“I think Garmin are the best of the fitness smartwatches,” says Ben. Along with Apple Watch, Garmin offers detailed breakdowns of users’ biometric data during workouts. “It’s the one that I wear on my wrist everyday.”
For runners in particular, Garmin makes it easy for users to track their pace and distances. This is something Ben strongly advocates runners to do as it enables them to monitor their progress over time.
Garmin combines sophisticated GPS tracking with the full range of biometric data inputs, including Pulse Ox — which measures the oxygen content of the blood being pumped around your body — to create a suite of highly sophisticated suite of fitness wearables.
Ben built Runna in order to scale the service that he was providing to runners, one at a time, to a format that could serve thousands of people.
“We want to genuinely help people. It all comes back to building the very best training experience for any runner.”
New users enter certain key data into the platform, such as their age, gender, and importantly their running goals, and Runna’s software then generates a bespoke training platform for them, following the same formula that Ben would when starting to coach a new runner.
“We want our workouts optimised around the data from your Garmin or your Whoop band. If you slept badly, we need to be adjusting your training. If you have a menstrual cycle, it may be important to adjust your training.”
This level of input, says Ben, is something that elite Olympic athletes from developed countries, with teams of dedicated sports scientists around them, might experience a handful of times in their career. Runna’s ambition is to bring this to everyday users.
The data that Runna accumulates from its 47,000 users and 2 million completed workouts feeds into a data model that can improve the coaching plans it provides in future. The theory underlying training plans at present is based off coaches who might have coached one thousand people; bringing apps like Runna to a wider audience provides exponentially more data to improve future recommendations.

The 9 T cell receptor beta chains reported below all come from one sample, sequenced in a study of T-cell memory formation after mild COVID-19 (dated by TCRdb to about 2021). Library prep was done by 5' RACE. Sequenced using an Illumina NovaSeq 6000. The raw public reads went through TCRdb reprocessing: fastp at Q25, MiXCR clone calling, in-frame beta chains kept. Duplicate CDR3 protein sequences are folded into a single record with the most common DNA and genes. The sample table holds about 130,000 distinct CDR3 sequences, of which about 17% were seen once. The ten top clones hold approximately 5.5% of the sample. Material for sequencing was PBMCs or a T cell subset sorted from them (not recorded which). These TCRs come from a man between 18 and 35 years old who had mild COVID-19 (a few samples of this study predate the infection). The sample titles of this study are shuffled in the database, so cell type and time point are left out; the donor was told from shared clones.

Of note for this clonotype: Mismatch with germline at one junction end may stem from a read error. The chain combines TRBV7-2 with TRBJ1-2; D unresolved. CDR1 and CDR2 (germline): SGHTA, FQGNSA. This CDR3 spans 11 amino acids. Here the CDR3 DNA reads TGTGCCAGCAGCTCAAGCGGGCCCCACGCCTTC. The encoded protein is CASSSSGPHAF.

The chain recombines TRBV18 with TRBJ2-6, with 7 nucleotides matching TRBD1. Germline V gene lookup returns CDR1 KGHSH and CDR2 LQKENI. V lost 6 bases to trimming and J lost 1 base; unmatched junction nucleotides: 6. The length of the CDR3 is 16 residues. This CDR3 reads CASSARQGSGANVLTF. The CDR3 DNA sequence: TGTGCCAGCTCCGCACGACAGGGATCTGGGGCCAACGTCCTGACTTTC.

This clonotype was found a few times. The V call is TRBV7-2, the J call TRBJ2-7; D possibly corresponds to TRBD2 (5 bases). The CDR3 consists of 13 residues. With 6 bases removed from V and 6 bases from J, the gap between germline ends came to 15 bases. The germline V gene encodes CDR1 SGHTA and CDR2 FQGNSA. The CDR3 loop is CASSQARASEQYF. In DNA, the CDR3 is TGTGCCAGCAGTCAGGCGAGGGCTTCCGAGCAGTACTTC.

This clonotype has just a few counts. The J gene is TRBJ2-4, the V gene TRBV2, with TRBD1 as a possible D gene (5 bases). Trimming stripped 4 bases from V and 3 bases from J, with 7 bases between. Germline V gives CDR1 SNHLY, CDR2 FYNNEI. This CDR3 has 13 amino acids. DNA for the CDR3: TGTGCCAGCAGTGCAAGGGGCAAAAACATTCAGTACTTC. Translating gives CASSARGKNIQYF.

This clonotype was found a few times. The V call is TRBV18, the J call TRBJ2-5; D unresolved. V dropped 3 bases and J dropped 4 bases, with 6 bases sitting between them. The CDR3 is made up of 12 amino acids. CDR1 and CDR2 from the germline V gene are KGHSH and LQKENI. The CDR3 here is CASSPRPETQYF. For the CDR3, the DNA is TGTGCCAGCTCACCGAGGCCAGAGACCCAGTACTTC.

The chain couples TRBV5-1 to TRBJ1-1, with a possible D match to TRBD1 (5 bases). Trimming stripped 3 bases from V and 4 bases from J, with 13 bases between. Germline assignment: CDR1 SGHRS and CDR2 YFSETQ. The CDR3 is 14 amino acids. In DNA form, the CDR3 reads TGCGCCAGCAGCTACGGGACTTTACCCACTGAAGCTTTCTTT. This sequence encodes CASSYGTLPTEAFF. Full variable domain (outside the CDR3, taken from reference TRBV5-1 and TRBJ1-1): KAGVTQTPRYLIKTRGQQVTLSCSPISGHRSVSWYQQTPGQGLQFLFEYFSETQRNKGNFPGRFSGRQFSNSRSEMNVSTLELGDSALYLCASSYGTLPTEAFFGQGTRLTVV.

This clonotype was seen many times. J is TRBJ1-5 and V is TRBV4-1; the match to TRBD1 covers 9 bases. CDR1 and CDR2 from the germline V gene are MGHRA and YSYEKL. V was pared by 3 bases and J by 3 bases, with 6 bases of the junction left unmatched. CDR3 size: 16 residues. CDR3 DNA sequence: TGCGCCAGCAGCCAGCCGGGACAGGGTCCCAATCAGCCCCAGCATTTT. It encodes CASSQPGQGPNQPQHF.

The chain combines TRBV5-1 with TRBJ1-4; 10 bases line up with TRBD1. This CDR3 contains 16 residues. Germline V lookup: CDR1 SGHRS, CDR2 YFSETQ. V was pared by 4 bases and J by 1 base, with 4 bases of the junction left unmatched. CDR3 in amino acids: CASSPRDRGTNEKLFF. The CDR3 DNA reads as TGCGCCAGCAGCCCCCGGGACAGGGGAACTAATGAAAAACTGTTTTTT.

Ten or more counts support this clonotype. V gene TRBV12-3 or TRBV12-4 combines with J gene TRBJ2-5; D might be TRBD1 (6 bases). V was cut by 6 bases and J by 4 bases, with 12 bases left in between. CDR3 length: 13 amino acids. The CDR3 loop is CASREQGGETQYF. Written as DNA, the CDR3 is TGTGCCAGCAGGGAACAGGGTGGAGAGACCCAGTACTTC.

Despite the evolution of this industry, Ben feels that the future holds yet more exciting innovations.
“People are so much more comfortable and familiar wearing wearables tracking their sleep, their menstrual cycle, their steps, their weight, their water intake — all of this is incredibly useful,” he says. In the future, Ben expects apps to continue to become more personalised to individual goals and workouts as their data bank expands.
Additionally, the way in which Runna delivers workouts to its users is likely to continue evolving. There are plans to bring Ben’s voice directly to the runners he is “coaching” through the app by using AI to deliver instructions from him mid-workout.
“You could be on a run, we could sense your cadence from your phone. We could then provide guidance such as ‘You need to think about increasing your cadence. I’m going to give you a metronome to help you run to the right beat at the right time’”
More About Runna
New users of Runna are offered a one week free trial to experience the service. However, readers of this blog post can sign up for a two week free trial using the code OHO, or by following this link.
If you want to work in sports apps — speak to firstname.lastname@example.org to hear about opportunities to join the growing tech team.